The VIX staged a historic performance over the last 16 trading days. It took 8 trading days to soar 47% and another 8 trading days to drop 43% to a 72-month low. What’s next for the VIX and what does it mean for the S&P 500?
From December 28 – January 9 the Volatility Index (VIX) dropped 43%. Such deterioration of implied volatility is unprecedented in the 20+ year history of the “Fear Index.”
On Wednesday, the VIX fell as low as 13.22, the lowest level since June 20, 2007. Extremes like this often plant the seeds for massive trade opportunities, they are music to our ears.
Is there any significance to the recent VIX behavior and its 72-month low? What does a low VIX mean for stocks?
VIX/S&P 500 in 2010
A low VIX in 2010 and 2011 always spelled trouble for stocks. On April 12, 2010 the VIX fell as low as 15.23. The S&P 500 topped on April 26 and dropped 17% thereafter.
VIX/S&P 500 in 2011
The same top and drop scenario happened in 2011. On April 20, 2011 the VIX moved as low as 14.30. The S&P 500 topped on May 2 and fell 21% thereafter.
VIX S&P 500 in 2012
In 2012 the VIX stair-stepped as low as 13.30 on August 17. The S&P didn’t top until September 14. Although the S&P corrected as much as 8.8%, the VIX barely moved higher. In fact it still traded at 13.67 on October 5.
What’s the takeaway? As the chart below illustrates, the VIX/S&P 500 correlation was a helpful timing tool in 2010 and 2011, but not in 2012. In fact, the VIX 2012 performance had little correlation to its historic seasonal pattern.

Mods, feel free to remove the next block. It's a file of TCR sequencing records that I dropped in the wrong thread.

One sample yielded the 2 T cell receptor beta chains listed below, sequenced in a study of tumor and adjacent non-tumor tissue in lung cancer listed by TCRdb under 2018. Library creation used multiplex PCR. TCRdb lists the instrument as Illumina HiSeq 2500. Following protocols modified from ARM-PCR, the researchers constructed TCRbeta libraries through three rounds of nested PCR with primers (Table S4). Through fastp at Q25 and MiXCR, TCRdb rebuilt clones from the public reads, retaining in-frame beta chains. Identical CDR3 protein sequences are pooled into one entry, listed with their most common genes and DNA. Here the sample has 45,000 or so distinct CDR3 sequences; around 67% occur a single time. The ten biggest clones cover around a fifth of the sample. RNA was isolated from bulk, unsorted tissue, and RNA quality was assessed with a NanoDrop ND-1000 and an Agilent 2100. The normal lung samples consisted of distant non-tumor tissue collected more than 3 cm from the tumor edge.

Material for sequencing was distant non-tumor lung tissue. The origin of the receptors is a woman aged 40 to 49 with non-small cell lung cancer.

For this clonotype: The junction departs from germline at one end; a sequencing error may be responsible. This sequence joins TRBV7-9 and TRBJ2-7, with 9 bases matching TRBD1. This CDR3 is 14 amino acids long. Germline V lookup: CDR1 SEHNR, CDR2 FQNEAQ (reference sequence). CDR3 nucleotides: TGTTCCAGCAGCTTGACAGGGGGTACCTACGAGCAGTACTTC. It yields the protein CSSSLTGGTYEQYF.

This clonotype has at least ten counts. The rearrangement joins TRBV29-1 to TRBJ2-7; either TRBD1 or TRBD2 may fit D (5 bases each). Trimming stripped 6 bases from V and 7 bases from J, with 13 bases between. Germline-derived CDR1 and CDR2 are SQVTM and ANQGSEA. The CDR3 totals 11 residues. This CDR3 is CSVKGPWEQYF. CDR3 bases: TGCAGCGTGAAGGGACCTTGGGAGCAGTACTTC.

Better Use of the VIX
I’ve found it helpful to extract buy/sell signals via the VIX’s interaction with the Bollinger Band. On December 31 the VIX closed below the upper Bollinger Band.
The January 1, Profit Radar Report stated that: “This is a VIX sell signal and a buy signal for stocks.”
VIX/S&P 500 Outlook
The VIX closed near its high of the day yesterday, forming a possible reversal candle against a potentially bullish RSI divergence. The immediate down side for the VIX seems quite limited. Going long the VIX at current prices provides a much better risk/reward ratio than going short.
Trading the VIX is difficult as options suffer from time decay and futures from contango. VIX exchange traded products – like the iPath S&P 500 VIX ETN (VXX) and VelocityShares Daily Inverse VIX ETN (XIV) – provide exposure to the VIX, but suffer from the same problems as they use options and futures to replicate the VIX performance.
With or without setback, I expect the S&P 500 to labor a bit higher towards key resistance before a possible major reversal.